An ambiguous and thrilling horror/mystery which revolves around past acts of violence and the heavy burden of guilt; mirroring the history of an abandoned mental hospital. It's atmospheric setting combined with haunting photography and sound keep the viewing on edge, while pieces of the puzzle-like plot slowing fall into place. The video format in which the film is shot in addition to the overall low budget style bring a level of realism. Intensity between the different characters and the sense of isolation bring this underrated psychological horror feature to life.
Both revered and despised by serious horror fans, this piece obtained cult status through it's successful execution of visual and auditory aesthetics. However a predictable and underwhelming conclusion, coupled with lack of gore effects puts a bad taste in the mouth of many viewers. Fellow audience members who enjoy dissecting the inner workings of film will appreciate the utilization of context clues and symbolism strewn throughout. While the ending isn't superficially inventive, its ambiguous nature gives viewers the opportunity to surmise an array of themes or theories present underneath the surface. Therefore repeat inspection is warranted in order to fully appreciate the access to film devices and characterization, hidden in plain sight.
Most of this movie feels like a first act, really strong atmosphere with the sense that its building to something more. But sadly it really doesnt. And while the ending is fairly predictable, it is different enough from most these kind of movies to be satisfying.
This film just screamed mediocrity, and unfortunately this film's quality reflects its cover well. Much like Andersen's The Machinist, Session 9 relies on a heavy atmospheric buildup to achieve its goal of spooking the audience. Much like The Machinist, the final delivery is actually quite underwhelming, and it feels as if so many more relationships could have been explored.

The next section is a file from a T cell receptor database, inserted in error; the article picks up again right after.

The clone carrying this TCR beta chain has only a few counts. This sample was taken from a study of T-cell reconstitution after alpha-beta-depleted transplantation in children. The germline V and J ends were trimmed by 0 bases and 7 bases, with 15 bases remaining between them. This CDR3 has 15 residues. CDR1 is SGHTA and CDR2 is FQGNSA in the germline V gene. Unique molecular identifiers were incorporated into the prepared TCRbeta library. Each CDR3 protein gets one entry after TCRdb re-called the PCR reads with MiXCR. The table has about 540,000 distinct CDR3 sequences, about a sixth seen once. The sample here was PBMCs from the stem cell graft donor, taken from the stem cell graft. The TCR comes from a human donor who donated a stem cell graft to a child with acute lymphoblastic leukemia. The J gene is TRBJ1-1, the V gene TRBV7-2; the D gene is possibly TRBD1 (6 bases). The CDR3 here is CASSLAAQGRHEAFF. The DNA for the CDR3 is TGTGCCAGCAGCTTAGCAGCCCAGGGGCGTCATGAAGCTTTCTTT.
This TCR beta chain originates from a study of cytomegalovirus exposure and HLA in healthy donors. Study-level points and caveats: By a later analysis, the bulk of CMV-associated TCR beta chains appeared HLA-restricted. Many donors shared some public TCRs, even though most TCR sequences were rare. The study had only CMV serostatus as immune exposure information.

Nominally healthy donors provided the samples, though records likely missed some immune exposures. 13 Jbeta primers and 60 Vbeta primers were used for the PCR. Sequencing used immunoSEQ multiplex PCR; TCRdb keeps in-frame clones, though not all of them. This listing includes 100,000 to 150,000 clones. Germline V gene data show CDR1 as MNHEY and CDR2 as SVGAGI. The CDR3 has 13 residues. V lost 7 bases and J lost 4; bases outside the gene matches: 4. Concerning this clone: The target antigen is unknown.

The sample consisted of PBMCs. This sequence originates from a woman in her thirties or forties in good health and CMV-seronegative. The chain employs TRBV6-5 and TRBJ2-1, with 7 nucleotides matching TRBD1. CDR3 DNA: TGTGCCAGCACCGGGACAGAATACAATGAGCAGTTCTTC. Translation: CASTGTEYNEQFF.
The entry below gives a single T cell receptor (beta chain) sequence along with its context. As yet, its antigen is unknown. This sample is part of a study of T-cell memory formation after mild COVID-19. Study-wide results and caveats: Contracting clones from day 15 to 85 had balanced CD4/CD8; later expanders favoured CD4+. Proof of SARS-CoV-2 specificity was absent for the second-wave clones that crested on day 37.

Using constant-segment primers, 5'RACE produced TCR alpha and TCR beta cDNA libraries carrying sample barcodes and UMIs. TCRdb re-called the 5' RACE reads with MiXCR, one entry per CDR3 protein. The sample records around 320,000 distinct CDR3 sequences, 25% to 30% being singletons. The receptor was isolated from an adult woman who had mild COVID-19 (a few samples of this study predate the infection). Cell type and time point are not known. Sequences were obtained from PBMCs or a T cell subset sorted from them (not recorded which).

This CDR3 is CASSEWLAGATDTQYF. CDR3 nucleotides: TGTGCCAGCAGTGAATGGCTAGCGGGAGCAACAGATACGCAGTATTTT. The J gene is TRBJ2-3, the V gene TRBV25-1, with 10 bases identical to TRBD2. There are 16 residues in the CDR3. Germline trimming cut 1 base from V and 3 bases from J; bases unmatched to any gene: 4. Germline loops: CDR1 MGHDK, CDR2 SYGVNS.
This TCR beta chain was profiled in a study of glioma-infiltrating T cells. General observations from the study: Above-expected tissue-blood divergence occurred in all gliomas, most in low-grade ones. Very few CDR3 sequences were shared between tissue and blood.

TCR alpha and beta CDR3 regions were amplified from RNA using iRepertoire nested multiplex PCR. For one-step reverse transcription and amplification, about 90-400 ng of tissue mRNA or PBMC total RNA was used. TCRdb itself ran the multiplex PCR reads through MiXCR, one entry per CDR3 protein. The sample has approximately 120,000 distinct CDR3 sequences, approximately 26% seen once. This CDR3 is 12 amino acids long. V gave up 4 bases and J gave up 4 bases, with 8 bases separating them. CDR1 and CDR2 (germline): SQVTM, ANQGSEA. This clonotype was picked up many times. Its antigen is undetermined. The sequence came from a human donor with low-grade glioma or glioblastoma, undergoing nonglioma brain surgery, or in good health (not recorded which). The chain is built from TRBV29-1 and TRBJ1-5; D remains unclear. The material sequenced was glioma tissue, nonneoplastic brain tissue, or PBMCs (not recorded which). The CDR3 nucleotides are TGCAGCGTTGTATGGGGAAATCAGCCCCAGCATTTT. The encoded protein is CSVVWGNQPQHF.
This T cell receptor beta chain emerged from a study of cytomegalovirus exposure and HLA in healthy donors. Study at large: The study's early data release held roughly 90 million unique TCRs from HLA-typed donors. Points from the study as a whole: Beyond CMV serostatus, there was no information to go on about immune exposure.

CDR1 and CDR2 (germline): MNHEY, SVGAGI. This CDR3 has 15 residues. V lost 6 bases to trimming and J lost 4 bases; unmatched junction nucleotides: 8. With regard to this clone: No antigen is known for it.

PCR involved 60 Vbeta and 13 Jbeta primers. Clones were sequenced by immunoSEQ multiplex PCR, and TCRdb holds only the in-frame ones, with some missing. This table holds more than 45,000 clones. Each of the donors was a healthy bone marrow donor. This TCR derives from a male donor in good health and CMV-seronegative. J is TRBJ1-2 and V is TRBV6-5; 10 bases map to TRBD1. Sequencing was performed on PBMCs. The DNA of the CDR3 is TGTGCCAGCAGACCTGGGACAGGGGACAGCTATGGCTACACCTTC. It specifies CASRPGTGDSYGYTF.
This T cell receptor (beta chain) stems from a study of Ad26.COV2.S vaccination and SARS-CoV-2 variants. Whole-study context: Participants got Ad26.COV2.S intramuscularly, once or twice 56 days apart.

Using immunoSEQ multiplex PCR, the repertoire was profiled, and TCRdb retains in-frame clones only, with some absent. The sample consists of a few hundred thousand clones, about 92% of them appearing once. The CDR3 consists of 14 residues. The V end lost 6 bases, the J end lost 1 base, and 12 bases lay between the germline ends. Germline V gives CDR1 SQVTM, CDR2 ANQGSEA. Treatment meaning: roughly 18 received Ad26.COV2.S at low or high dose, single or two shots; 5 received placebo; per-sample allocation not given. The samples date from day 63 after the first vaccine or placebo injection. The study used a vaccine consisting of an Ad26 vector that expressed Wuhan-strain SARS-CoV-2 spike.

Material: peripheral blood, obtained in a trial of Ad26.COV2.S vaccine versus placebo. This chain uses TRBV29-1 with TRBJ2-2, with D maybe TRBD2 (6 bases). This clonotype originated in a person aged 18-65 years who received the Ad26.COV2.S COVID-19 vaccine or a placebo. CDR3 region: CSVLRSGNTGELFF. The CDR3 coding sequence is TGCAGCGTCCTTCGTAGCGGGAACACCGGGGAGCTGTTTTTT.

Aesthetically, this film is rather weak. The tint of The Machinist was a definite highlight for me, and I am quite disappointed Session 9 did not have a similar moody aesthetic.
Despite this, I greatly enjoyed seeing 2 (two) CSI stars on screen at the same time. Big #tbt for me.
Unfortunately some stuff was going on at my house which made miss the impact of the ending. So I'll just say the location seemed cool and David Caruso seemed to get past my usual "I can't take David Caruso seriously" thing .
Not a good movie, but at least I got a laugh out of this.
If I had seen David Caruso was in this before hand I probably would have passed on it.
From the first frame it looks cheap. A camera with very little dynamic range was used and it seems to have been shot at a highish frame rate, giving it a soap opera look.
The acting starts off weak, but that only makes the acting in the end seem better.
The sound track sounds like something that could be bought for about $5 a track off some shitty website.
It's not terrible, but I just couldn't seem to get past some of the more technical issues.
This movie proves that location isn't everything and provides less of a story and more of a puzzle that is missing pieces. An attention span and a great imagination are a must to appreciate this film. Whilst it pulls off creepy really well, there isn't much substance and the ending leaves you wanting your 1hr40m back.
O filme é nota 3, mas a voz do Simon, deu cagaço.
For five years, film critic Scott Tobias compiled "The New Cult Canon" in a regular column for The A.V. Club…
Many favorites, as well as a small handful of films that I don't care for... in no particular order (1960-2014).